5

For regular web sites there are various tools to perform automated UI testing of applications, e.g. Selenium. However, how do I do this for Chrome Packaged Apps? My applications heavily uses Chrome App-specific APIs, so hosting it as a regular web page for testing won't work.

Any best practices or tools for this?

2

If you can get the app window handle, then Selenium Webdriver will still work. I discovered this by accident when I had a call to driver.getAllWindowHandles() at the end of a bunch of failed tests. The tests failed because they didn't have the reference to the app window handle, but -- unexpectedly -- the last call to returned two window handles instead of one.

It may seem like the app window handle never appears after calling driver.getAllWindowHandles(), but if you keep calling this function, eventually its callback will receive an array of window handles containing both the browser [0] and app [1] window handles. I've gotten this to work via recursion but not with a simple while loop (something something webdriver being asynchronous).

For example, if you dig the javascript implementation of webdriver, try running the following test from this relevant bug report.

describe('A chrome app html page', function() {
  var appHandle = "";
  var recursionDepth= 0, maxDepth = 100; // edit as necessary.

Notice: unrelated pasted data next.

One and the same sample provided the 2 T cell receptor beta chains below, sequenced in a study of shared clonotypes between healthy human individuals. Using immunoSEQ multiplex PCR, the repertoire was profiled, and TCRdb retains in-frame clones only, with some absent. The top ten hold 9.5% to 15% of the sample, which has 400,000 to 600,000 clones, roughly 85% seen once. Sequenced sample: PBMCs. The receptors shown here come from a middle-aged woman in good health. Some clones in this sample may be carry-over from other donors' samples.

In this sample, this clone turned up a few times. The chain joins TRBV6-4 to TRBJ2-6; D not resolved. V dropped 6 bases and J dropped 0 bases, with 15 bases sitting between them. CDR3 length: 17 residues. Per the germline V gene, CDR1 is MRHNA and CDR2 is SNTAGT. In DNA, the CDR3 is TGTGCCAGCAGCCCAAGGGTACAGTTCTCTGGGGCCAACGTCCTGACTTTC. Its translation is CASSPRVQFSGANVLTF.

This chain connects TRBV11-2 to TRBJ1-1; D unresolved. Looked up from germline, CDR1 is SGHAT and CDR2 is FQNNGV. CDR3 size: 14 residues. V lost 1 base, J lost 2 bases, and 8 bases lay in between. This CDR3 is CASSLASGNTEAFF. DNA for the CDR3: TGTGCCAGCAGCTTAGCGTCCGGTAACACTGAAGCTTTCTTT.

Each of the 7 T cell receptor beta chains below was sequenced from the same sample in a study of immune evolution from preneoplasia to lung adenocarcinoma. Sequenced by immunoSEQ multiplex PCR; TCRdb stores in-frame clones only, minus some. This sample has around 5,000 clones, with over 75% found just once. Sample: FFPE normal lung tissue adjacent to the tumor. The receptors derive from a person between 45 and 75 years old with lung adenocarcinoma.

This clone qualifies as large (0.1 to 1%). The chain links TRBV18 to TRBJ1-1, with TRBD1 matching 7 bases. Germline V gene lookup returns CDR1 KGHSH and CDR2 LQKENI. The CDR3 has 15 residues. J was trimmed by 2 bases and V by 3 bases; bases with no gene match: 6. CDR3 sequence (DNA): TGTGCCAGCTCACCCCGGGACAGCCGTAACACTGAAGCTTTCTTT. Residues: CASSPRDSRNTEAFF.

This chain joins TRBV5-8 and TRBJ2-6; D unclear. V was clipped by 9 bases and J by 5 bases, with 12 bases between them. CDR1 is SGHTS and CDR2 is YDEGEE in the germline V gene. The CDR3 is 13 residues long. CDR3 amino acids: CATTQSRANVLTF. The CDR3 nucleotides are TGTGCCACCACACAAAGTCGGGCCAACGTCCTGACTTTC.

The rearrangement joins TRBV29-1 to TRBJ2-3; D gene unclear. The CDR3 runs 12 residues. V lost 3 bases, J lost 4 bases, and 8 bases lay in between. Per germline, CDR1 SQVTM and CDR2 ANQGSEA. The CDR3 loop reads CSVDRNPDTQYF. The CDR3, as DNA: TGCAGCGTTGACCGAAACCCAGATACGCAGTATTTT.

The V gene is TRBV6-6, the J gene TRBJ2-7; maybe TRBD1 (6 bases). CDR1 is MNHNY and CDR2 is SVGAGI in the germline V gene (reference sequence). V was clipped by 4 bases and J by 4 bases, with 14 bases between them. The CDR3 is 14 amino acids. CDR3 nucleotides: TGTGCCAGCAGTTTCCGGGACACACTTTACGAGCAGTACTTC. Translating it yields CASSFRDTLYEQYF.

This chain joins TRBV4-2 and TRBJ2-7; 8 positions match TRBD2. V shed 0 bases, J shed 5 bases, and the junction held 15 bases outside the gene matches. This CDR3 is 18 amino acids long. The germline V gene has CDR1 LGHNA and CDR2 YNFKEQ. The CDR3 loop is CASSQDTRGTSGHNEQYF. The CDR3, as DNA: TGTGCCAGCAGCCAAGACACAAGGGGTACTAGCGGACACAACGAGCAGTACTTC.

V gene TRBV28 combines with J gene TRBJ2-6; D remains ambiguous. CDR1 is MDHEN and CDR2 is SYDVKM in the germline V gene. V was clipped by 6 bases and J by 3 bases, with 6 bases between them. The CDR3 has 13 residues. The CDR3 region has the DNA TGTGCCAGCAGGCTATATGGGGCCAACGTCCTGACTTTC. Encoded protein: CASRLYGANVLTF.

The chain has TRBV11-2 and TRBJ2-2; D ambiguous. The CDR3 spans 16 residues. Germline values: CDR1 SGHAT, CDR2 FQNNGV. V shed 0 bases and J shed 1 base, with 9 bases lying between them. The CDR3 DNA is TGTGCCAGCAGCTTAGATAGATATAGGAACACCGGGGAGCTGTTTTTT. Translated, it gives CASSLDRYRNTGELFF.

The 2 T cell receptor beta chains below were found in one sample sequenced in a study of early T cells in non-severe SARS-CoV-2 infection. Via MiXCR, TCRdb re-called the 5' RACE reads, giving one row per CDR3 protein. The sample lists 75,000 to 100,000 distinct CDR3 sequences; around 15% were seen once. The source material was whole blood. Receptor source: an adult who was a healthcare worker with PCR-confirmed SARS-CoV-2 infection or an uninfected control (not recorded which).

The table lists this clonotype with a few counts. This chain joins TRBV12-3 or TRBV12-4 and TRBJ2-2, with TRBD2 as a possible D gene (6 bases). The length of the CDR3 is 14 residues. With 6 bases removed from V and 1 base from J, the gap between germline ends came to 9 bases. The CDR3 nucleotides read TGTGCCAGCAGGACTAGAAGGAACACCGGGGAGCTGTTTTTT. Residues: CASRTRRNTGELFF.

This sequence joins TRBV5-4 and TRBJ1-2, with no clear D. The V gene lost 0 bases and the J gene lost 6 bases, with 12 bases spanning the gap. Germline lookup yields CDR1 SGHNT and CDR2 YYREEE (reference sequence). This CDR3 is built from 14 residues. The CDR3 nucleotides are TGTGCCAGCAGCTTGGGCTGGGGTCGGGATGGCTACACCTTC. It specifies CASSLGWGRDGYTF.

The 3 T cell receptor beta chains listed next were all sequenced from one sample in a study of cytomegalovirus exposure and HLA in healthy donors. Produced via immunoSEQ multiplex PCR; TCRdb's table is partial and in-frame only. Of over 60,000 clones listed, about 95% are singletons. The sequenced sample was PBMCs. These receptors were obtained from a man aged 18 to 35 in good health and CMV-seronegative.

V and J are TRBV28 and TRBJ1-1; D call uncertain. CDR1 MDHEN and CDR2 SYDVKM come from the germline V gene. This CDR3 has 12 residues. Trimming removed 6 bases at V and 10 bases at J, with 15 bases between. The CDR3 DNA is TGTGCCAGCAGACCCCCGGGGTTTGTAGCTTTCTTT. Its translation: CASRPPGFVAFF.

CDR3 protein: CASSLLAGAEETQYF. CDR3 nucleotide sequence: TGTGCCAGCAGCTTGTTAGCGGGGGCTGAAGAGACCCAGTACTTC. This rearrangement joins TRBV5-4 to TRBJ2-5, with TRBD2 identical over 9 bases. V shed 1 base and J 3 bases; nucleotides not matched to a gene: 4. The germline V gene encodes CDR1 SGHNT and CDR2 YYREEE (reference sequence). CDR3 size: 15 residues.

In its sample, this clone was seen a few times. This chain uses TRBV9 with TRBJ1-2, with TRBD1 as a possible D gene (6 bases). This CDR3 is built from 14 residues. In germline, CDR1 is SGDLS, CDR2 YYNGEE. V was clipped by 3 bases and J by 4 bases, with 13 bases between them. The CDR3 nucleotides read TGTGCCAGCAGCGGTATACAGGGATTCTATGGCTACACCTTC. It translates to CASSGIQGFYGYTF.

function getAppWindow(){
    browser.driver.getAllWindowHandles().then(function(handles){   
      if(handles.length == 1){
        recursionDepth += 1;
        if (recursionDepth == maxDepth) return false;
        getAppWindow();
      }
      if(handles.length == 2){
        browser.driver.switchTo().window(handles[1]);
        browser.driver.getWindowHandle().then(function(currentHandle){
          console.log("handles are" + handles);
          console.log("current handle is " + currentHandle);
          appHandle = currentHandle;
        });
      }
    });
  }
  getAppWindow();
  it('is on the second window handle', function(){
    expect(browser.driver.getWindowHandle()).toEqual(appHandle);
  }, 20000);
}); 

You will need the --load-and-launch-app= flag set somewhere, as Antony has helpfully pointed out. My protractor config file looks like this:

exports.config = {
  seleniumAddress: '<address of server>',
  capabilities: {
    'browserName': 'chrome',
    'chromeOptions':{
      'args': ['load-and-launch-app=<path to app code directory>']
    }
  },
  specs: ['<path to tests>']
}
0

In some ways I think testing chrome apps is similar to testing native applications - typical approaches used there include building extra hooks into your code for tests, and making use of OS-supplied automation tools (accessibility services, OSX automator, etc.)

Here's one thing that may help: chrome supports a command-line flag:

<path to chrome> --load-and-launch-app=<path to app code directory>

which, on startup, will cause it to load an unpacked version of your app's source code (equivalent to hitting "load unpacked extension.." from the chrome://extensions page) and then send the chrome.app.runtime.onLaunched event to your code.

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